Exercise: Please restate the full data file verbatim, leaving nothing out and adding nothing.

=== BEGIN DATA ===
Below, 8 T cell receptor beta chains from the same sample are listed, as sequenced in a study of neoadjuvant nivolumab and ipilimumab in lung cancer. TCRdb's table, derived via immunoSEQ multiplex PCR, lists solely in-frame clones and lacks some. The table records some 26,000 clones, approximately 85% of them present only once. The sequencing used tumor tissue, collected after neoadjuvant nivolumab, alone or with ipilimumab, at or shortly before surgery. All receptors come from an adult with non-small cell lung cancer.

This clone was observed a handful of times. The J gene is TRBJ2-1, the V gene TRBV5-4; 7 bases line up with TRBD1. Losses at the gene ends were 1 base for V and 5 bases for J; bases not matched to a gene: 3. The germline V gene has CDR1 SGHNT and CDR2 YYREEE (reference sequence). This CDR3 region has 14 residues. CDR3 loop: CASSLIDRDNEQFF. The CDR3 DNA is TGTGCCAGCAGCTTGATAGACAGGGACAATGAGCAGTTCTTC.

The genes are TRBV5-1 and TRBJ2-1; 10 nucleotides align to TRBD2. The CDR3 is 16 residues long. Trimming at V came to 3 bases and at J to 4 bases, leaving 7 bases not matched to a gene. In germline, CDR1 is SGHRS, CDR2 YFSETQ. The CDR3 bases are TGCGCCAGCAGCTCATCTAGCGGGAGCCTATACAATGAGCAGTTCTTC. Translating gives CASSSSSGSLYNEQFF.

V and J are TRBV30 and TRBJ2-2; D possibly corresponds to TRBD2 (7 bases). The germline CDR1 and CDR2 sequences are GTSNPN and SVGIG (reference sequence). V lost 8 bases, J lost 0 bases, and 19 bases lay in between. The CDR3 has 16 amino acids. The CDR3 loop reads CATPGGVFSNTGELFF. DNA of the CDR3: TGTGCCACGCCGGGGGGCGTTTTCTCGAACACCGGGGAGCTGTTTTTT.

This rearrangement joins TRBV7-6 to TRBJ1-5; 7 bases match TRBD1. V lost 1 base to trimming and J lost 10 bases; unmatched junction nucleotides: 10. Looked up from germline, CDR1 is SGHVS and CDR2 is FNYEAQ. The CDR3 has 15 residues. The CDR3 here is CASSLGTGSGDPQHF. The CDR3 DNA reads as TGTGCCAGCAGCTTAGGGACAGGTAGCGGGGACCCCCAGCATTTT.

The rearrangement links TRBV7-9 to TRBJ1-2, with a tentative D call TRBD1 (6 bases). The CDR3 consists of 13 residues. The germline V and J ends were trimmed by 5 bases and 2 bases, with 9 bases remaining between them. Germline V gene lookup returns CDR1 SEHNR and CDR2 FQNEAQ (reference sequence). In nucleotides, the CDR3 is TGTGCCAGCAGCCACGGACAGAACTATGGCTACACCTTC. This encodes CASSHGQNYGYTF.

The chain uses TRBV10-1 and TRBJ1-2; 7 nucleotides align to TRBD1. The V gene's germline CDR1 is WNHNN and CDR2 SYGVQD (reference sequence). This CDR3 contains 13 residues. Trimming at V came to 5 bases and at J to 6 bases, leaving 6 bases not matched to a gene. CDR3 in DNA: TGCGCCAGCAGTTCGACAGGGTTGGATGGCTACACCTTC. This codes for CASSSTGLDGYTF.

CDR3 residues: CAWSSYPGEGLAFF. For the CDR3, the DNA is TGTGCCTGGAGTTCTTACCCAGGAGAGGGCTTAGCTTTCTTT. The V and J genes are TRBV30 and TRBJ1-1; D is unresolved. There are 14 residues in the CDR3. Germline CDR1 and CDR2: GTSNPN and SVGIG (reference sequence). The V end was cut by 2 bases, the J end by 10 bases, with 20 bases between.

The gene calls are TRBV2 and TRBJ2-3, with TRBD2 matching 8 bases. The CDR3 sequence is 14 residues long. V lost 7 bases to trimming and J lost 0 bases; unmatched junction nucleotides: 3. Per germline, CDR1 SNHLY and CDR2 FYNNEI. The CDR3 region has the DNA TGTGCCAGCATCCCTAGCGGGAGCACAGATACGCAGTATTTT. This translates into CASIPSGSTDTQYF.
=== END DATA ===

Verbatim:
Below, 8 T cell receptor beta chains from the same sample are listed, as sequenced in a study of neoadjuvant nivolumab and ipilimumab in lung cancer. TCRdb's table, derived via immunoSEQ multiplex PCR, lists solely in-frame clones and lacks some. The table records some 26,000 clones, approximately 85% of them present only once. The sequencing used tumor tissue, collected after neoadjuvant nivolumab, alone or with ipilimumab, at or shortly before surgery. All receptors come from an adult with non-small cell lung cancer.

This clone was observed a handful of times. The J gene is TRBJ2-1, the V gene TRBV5-4; 7 bases line up with TRBD1. Losses at the gene ends were 1 base for V and 5 bases for J; bases not matched to a gene: 3. The germline V gene has CDR1 SGHNT and CDR2 YYREEE (reference sequence). This CDR3 region has 14 residues. CDR3 loop: CASSLIDRDNEQFF. The CDR3 DNA is TGTGCCAGCAGCTTGATAGACAGGGACAATGAGCAGTTCTTC.

The genes are TRBV5-1 and TRBJ2-1; 10 nucleotides align to TRBD2. The CDR3 is 16 residues long. Trimming at V came to 3 bases and at J to 4 bases, leaving 7 bases not matched to a gene. In germline, CDR1 is SGHRS, CDR2 YFSETQ. The CDR3 bases are TGCGCCAGCAGCTCATCTAGCGGGAGCCTATACAATGAGCAGTTCTTC. Translating gives CASSSSSGSLYNEQFF.

V and J are TRBV30 and TRBJ2-2; D possibly corresponds to TRBD2 (7 bases). The germline CDR1 and CDR2 sequences are GTSNPN and SVGIG (reference sequence). V lost 8 bases, J lost 0 bases, and 19 bases lay in between. The CDR3 has 16 amino acids. The CDR3 loop reads CATPGGVFSNTGELFF. DNA of the CDR3: TGTGCCACGCCGGGGGGCGTTTTCTCGAACACCGGGGAGCTGTTTTTT.

This rearrangement joins TRBV7-6 to TRBJ1-5; 7 bases match TRBD1. V lost 1 base to trimming and J lost 10 bases; unmatched junction nucleotides: 10. Looked up from germline, CDR1 is SGHVS and CDR2 is FNYEAQ. The CDR3 has 15 residues. The CDR3 here is CASSLGTGSGDPQHF. The CDR3 DNA reads as TGTGCCAGCAGCTTAGGGACAGGTAGCGGGGACCCCCAGCATTTT.

The rearrangement links TRBV7-9 to TRBJ1-2, with a tentative D call TRBD1 (6 bases). The CDR3 consists of 13 residues. The germline V and J ends were trimmed by 5 bases and 2 bases, with 9 bases remaining between them. Germline V gene lookup returns CDR1 SEHNR and CDR2 FQNEAQ (reference sequence). In nucleotides, the CDR3 is TGTGCCAGCAGCCACGGACAGAACTATGGCTACACCTTC. This encodes CASSHGQNYGYTF.

The chain uses TRBV10-1 and TRBJ1-2; 7 nucleotides align to TRBD1. The V gene's germline CDR1 is WNHNN and CDR2 SYGVQD (reference sequence). This CDR3 contains 13 residues. Trimming at V came to 5 bases and at J to 6 bases, leaving 6 bases not matched to a gene. CDR3 in DNA: TGCGCCAGCAGTTCGACAGGGTTGGATGGCTACACCTTC. This codes for CASSSTGLDGYTF.

CDR3 residues: CAWSSYPGEGLAFF. For the CDR3, the DNA is TGTGCCTGGAGTTCTTACCCAGGAGAGGGCTTAGCTTTCTTT. The V and J genes are TRBV30 and TRBJ1-1; D is unresolved. There are 14 residues in the CDR3. Germline CDR1 and CDR2: GTSNPN and SVGIG (reference sequence). The V end was cut by 2 bases, the J end by 10 bases, with 20 bases between.

The gene calls are TRBV2 and TRBJ2-3, with TRBD2 matching 8 bases. The CDR3 sequence is 14 residues long. V lost 7 bases to trimming and J lost 0 bases; unmatched junction nucleotides: 3. Per germline, CDR1 SNHLY and CDR2 FYNNEI. The CDR3 region has the DNA TGTGCCAGCATCCCTAGCGGGAGCACAGATACGCAGTATTTT. This translates into CASIPSGSTDTQYF.